Friday, April 18, 2003

TGIF: Thank God, it's Friday. On Good Friday, God opened up the possibility for all to receive the free gift of eternal life! What an awesome thing God's love for all people is! "While we were yet sinners, Christ died for us," the book of Romans says. The greatest act of love the world has ever seen was done for you and me. If that doesn't make this a good Friday, I don't know what does.

Sunday, April 13, 2003

Knowing Who You Are
Palm Sunday, April 13, 2003

[Message shared with the people of Friendship Church]

Some of you have heard me tell the story before of a colleague’s memory from his teen age years. Several different times, when this guy had hot dates, he needed to get the car keys from his dad. Each time, as his dad flung the keys across the room to him, he told his boy, “Never forget who you are, son.”

That was my colleague’s dad’s gentle way of reminding his boy that, even if he didn’t think so, his life had significance. He was a child of God whose actions and words mattered, for good and bad. If he would always remember who he was and what his values were, this dad was saying, he wouldn’t go wrong.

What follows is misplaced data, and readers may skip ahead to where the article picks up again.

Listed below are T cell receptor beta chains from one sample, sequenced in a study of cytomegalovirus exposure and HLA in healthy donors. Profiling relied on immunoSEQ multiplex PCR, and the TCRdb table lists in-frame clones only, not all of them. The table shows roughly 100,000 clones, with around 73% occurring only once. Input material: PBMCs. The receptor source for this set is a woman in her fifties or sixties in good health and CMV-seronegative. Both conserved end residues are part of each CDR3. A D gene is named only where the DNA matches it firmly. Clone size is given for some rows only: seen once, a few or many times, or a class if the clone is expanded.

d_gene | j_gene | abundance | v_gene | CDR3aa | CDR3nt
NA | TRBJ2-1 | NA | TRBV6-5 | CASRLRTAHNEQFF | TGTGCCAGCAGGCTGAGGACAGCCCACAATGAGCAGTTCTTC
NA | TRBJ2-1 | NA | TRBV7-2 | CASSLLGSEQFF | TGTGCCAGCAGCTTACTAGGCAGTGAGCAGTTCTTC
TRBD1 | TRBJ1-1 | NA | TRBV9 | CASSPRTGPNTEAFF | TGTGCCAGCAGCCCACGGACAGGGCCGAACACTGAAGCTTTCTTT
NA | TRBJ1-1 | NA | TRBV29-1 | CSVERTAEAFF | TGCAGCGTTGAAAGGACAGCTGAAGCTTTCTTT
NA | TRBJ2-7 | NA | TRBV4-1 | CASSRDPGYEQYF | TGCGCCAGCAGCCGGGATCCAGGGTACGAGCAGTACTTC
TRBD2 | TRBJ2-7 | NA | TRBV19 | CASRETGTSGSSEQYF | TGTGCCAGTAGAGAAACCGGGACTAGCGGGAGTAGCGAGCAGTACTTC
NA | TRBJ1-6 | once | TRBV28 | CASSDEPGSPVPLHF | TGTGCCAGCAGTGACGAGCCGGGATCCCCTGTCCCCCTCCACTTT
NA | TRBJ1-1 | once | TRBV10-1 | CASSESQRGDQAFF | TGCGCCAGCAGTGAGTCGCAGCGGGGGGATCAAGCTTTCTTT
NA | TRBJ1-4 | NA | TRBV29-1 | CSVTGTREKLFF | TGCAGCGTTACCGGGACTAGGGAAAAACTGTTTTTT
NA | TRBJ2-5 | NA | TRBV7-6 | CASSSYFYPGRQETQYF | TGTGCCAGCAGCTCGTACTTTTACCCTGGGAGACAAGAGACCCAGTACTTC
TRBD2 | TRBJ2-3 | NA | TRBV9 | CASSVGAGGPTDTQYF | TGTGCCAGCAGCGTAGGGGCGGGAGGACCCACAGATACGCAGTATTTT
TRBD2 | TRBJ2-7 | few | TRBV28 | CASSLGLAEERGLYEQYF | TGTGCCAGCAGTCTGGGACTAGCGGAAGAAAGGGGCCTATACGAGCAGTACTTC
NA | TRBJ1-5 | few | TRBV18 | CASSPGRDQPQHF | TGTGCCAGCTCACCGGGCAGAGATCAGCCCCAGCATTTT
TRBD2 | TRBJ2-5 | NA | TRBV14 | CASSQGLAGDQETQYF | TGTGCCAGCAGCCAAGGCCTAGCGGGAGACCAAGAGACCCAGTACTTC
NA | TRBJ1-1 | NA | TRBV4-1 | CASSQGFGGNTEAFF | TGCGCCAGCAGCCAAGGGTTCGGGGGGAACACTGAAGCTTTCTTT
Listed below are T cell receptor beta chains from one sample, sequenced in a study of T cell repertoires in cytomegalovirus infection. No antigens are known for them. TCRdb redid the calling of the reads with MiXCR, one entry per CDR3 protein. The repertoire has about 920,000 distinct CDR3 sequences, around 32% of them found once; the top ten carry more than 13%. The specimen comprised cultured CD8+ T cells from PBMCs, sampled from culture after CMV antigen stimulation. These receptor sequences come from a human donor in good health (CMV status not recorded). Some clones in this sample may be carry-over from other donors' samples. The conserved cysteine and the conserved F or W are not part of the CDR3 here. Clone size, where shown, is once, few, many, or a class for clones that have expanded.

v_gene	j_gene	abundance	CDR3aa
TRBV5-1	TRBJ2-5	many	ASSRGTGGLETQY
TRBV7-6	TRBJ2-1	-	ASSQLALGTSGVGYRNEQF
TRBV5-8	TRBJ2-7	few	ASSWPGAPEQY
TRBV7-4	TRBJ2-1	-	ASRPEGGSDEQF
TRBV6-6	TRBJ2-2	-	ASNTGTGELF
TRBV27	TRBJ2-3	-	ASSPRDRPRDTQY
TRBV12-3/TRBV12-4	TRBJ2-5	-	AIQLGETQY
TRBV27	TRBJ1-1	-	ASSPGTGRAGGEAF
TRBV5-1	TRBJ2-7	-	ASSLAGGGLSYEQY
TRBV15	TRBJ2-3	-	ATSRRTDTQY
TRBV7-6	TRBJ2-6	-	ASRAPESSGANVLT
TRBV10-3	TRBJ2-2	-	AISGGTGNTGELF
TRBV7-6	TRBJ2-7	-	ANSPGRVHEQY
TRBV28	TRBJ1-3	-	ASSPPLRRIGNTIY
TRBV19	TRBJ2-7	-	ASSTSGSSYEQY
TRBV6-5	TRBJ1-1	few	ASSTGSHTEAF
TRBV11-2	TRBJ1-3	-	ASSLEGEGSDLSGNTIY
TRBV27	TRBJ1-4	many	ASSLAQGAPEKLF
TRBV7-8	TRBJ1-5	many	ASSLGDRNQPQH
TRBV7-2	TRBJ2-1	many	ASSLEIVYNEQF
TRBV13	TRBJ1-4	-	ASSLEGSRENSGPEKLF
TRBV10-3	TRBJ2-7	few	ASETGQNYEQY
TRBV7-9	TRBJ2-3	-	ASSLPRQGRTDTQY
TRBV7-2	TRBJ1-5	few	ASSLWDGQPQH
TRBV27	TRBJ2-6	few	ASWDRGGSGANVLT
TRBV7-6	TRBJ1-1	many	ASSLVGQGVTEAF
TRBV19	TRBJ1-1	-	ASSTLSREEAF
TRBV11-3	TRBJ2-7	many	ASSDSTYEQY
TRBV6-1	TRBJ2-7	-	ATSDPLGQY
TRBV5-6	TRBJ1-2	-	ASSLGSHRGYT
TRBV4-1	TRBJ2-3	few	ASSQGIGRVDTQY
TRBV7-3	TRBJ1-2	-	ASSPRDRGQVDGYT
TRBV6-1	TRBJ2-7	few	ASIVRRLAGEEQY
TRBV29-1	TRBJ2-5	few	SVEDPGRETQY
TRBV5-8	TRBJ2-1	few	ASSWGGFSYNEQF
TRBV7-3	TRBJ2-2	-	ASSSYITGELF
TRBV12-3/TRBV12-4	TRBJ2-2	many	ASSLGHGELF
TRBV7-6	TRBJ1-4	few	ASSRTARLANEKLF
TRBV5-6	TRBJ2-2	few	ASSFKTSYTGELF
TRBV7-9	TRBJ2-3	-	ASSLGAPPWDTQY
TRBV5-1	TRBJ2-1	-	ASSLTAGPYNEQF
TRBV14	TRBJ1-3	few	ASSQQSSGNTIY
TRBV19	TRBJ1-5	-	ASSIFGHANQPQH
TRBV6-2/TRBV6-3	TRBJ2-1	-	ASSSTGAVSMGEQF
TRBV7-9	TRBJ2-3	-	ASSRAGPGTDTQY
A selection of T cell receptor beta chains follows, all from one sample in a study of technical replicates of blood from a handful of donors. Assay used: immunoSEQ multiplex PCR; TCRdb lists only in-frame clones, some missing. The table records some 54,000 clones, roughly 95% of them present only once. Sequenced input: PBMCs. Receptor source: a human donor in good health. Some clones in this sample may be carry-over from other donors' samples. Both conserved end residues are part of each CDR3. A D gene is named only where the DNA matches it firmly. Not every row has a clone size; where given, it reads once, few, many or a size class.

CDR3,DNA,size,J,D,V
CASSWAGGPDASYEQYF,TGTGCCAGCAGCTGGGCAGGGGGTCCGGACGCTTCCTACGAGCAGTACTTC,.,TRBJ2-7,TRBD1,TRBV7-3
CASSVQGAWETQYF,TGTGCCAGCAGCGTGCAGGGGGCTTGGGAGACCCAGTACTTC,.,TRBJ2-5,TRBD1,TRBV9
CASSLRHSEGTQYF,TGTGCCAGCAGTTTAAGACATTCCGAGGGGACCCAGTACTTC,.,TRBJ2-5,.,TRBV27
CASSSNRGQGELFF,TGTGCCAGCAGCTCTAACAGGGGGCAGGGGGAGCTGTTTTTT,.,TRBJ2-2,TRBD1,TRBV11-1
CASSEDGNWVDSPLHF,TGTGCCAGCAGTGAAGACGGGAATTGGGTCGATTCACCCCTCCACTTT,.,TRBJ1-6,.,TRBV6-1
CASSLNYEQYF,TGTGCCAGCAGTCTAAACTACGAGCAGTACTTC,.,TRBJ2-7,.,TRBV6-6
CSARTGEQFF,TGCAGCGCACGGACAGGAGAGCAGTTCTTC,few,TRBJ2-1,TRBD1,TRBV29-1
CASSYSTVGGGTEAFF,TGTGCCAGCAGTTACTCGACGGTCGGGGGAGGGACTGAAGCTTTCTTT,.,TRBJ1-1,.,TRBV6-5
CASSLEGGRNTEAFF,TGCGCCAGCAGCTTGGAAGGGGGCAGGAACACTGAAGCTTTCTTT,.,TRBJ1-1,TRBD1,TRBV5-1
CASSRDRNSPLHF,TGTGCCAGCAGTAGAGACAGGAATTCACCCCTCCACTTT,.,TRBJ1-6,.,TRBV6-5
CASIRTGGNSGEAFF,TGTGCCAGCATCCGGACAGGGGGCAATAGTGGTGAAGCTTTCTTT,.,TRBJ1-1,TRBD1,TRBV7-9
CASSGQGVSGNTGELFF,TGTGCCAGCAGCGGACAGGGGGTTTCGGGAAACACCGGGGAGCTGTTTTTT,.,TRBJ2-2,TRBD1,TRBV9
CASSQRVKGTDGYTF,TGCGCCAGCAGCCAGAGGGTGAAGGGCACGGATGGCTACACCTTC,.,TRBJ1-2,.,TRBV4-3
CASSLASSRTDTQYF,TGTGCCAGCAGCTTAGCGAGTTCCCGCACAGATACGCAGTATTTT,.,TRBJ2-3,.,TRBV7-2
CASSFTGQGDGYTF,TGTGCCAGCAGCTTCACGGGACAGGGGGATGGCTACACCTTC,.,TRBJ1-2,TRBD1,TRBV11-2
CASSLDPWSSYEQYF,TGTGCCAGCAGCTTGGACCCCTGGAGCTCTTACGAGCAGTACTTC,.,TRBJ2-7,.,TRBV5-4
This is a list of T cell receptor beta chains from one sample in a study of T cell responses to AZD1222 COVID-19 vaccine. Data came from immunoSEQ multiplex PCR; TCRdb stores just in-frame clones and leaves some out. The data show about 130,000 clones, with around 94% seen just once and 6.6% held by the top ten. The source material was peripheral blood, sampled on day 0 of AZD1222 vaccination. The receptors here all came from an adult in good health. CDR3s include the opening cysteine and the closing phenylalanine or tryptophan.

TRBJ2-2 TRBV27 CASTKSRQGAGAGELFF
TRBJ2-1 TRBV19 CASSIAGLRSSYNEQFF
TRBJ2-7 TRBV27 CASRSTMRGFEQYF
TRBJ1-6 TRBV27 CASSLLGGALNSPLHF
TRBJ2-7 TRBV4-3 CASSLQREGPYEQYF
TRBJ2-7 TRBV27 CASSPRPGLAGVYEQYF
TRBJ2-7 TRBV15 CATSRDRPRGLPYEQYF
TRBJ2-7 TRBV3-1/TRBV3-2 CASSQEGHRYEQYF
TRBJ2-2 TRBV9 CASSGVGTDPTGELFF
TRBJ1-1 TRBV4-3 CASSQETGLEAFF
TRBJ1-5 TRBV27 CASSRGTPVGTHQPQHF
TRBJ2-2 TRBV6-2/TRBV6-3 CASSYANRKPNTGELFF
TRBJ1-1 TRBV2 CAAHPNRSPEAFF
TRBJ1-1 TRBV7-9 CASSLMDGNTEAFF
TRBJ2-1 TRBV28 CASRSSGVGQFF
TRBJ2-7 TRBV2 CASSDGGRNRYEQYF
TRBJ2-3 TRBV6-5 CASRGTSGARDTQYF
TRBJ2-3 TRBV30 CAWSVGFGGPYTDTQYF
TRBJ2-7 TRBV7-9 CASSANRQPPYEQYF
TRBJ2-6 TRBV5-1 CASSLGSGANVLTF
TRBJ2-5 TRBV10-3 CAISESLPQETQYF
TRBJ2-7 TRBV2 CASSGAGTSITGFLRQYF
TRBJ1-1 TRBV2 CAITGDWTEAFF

Each of us wants our lives to have significance. But each of us must decide what that means. Each of us must decide what the true measure of a good life is. Is it possessions, power, influence, sexual conquest? Or is it faithfulness to God’s call of love of God and love of neighbor over the long and sometimes rocky haul of life?

As we meet Jesus in our Bible lesson for this morning, it’s clear what Jesus regarded as the true measure of a life. For months, in the face of opposition and death threats, Jesus had pursued His mission of bringing God’s kingdom to all people. Jesus was more than just a human being, of course. Jesus was also God—all-powerful, all-knowing. He knew full well how dangerous it was for Him to pursue His mission. He also knew what fate awaited Him in Jerusalem. He knew that He would be betrayed or abandoned by His closest followers, that He would be arrested, that He would be whipped and beaten brutally, that He would die a horrible death on a cross.

But Jesus also knew Who He was: the Suffering Servant Who had come to take our rightful punishment for sin. And He knew what He valued. He valued obedience to the will of God the Father. He valued our lives. So, He kept on being true to His mission. And He went to Jerusalem, the place where His values and His mission came face to face with a world bent on rejecting Him and killing Him.